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The summer blooming Masdevallia orchid has an atypical flower shape compared to other orchid genera. The flowers are triangular, and while some are blocky and compact, others are thin, elongated, and whiskery. This orchid is very particular about temperature and humidity conditions and is best for advanced orchid growers.Continue to 13 of 21 below.
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It’s easy to see how the pansy orchid got its nickname. The blossoms sport the same face-like features that give our favorite cold weather annual so much personality. However, unlike pansies, the Miltonia orchid continues blooming from late spring into summer.Continue to 14 of 21 below.
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If your orchid resembles a dancing lady, chances are you’re tending an Oncidium orchid. This low-care orchid includes the popular ‘Sharry Baby,’ which emits a sweet cocoa fragrance. These orchids need consistent moisture and humidity; failure to meet this requirement results in leaf deformities.Continue to 15 of 21 below.
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The lady’s slipper orchid is an easy houseplant for the beginning orchid enthusiast. Flowers range from cheerful yellow, pink, or white shades to moody burgundies, browns, and near-black shades. Freckles, stripes, and bristly hairs are common features on these unusual flowers. As a bonus, some plants have speckled foliage as well.Continue to 16 of 21 below.
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If you have a Phaius orchid in your collection, you’ll quickly find out that the four-foot specimens don’t belong on a windowsill. The leaves are large and strappy, and the many flower spikes may produce purple, white, or yellow flowers. This winter bloomer also goes by the common name “Nun’s Cap Orchid.”Continue to 17 of 21 below.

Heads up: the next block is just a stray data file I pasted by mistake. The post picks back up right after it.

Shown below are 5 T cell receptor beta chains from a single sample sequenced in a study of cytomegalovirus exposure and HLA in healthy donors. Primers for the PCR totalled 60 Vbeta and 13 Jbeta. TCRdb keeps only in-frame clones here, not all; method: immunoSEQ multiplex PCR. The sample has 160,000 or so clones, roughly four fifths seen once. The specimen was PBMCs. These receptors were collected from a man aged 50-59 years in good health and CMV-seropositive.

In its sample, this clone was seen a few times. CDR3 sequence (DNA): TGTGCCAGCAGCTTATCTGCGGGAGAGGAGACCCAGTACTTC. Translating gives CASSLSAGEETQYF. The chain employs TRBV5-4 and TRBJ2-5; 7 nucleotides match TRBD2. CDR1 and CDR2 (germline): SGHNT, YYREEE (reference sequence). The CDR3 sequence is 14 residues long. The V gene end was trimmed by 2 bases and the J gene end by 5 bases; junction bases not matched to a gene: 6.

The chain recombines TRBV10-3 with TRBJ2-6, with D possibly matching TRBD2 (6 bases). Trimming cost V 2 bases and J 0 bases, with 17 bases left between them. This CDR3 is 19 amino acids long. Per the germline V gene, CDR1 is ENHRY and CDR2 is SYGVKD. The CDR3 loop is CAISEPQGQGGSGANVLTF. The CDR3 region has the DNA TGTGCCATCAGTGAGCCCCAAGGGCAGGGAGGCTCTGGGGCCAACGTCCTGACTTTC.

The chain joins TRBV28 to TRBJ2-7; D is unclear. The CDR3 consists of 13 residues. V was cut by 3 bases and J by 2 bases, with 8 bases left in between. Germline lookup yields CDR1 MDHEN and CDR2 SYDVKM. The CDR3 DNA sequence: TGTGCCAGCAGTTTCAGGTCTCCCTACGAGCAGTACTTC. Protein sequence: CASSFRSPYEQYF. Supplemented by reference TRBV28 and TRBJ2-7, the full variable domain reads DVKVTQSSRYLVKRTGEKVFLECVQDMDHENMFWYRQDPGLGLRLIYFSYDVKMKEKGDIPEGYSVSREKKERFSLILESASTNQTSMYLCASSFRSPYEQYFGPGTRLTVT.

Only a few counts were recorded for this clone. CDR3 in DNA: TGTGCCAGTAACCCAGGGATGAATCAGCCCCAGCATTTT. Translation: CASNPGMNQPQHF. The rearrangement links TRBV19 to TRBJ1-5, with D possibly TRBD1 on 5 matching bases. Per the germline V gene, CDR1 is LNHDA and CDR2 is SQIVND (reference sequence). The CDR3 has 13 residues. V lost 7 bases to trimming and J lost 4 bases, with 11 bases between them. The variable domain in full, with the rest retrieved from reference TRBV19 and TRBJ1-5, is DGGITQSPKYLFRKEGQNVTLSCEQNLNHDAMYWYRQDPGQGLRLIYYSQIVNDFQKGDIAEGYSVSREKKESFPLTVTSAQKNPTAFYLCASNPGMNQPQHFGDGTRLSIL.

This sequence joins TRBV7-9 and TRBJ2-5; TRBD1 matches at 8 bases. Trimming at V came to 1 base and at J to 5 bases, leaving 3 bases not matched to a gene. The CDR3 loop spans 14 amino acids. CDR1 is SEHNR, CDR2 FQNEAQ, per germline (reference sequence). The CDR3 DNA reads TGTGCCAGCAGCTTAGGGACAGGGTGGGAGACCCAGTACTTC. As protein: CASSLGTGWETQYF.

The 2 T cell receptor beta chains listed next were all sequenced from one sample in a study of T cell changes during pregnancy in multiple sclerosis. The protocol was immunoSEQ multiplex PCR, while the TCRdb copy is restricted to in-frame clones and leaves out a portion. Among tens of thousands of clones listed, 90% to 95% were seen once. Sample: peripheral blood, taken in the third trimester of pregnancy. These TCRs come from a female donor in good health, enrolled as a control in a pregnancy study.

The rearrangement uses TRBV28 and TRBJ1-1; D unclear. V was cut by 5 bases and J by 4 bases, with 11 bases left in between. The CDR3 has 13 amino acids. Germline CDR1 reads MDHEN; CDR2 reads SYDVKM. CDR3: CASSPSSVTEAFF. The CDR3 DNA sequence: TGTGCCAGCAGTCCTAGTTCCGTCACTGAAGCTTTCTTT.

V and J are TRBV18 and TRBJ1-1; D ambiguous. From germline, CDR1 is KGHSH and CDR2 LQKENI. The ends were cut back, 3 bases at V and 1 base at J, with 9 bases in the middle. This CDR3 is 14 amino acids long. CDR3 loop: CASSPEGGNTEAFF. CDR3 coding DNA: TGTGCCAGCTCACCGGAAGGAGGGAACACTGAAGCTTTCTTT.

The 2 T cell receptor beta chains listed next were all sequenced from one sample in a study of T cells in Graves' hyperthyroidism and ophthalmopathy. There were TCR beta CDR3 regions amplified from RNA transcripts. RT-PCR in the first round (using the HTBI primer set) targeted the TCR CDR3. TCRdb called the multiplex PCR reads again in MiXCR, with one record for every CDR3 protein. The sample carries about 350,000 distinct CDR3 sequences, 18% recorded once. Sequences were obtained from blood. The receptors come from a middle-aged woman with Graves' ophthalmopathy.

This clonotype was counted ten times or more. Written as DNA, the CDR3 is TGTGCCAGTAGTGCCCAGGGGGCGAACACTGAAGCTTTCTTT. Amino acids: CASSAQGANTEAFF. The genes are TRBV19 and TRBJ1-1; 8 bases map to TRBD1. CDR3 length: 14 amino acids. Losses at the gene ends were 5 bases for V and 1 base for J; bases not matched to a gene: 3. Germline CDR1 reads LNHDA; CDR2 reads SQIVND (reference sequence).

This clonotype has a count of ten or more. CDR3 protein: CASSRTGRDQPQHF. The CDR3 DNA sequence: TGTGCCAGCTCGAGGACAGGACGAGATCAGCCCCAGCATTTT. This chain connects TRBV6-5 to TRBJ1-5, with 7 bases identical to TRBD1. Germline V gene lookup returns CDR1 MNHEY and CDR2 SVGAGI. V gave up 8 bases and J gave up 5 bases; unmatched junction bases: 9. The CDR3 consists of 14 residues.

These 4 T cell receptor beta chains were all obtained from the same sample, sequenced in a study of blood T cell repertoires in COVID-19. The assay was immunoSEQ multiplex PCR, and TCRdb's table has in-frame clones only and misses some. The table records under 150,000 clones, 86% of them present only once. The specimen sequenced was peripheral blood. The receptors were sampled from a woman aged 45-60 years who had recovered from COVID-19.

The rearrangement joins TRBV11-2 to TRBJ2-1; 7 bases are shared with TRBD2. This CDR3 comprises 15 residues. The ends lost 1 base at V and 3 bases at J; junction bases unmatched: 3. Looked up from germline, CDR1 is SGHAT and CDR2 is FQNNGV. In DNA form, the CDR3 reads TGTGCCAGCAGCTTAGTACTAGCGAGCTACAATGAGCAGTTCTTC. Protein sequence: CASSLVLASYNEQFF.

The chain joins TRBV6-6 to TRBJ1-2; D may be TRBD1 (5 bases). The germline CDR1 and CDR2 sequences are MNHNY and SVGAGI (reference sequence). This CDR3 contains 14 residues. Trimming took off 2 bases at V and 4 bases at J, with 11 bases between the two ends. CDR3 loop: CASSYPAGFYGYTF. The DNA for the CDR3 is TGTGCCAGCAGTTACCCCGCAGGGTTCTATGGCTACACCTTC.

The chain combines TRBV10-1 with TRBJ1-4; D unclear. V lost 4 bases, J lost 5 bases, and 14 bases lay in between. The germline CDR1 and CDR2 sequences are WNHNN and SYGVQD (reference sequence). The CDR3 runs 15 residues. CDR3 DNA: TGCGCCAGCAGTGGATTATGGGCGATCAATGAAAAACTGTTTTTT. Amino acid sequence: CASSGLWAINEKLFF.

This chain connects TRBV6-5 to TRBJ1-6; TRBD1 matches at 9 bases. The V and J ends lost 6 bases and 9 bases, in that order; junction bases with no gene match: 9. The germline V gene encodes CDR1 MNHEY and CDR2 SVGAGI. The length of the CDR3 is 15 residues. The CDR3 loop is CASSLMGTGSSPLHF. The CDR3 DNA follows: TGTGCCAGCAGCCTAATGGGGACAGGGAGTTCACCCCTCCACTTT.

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Phalaenopsis OrchidContinue to 18 of 21 below.
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If you can’t stop yourself from watering your orchids (to death), Phragmipedium is the type for you. It’s different from other orchids in that it thrives in wet conditions, even preferring wet feet. You can recognize these flowers by the little pouch flanked by Fu Manchu mustache petals, begging the gardener to anthropomorphize each and every blossom.Continue to 19 of 21 below.
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I’m not sure why the Butterfly Orchid isn’t more popular in the trade: it’s easy to grow, has fascinating flowers, and showy burgundy and green speckled foliage. Grow these in moderate light for months of blooms.Continue to 20 of 21 below.
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Vanda orchids are as exotic as their name. You will often see them growing in special orchid baskets; otherwise, you must use a very chunky growing medium for these plants. These orchids are picky about their environment and demand high light and humidity conditions.Continue to 21 of 21 below.
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Happy Zygopetalum orchids produce fragrant blooms almost constantly from fall to spring, making gardeners feel like they are cheating winter. The flowers often sport handsome veining and spotting of chartreuse, purple, and maroon.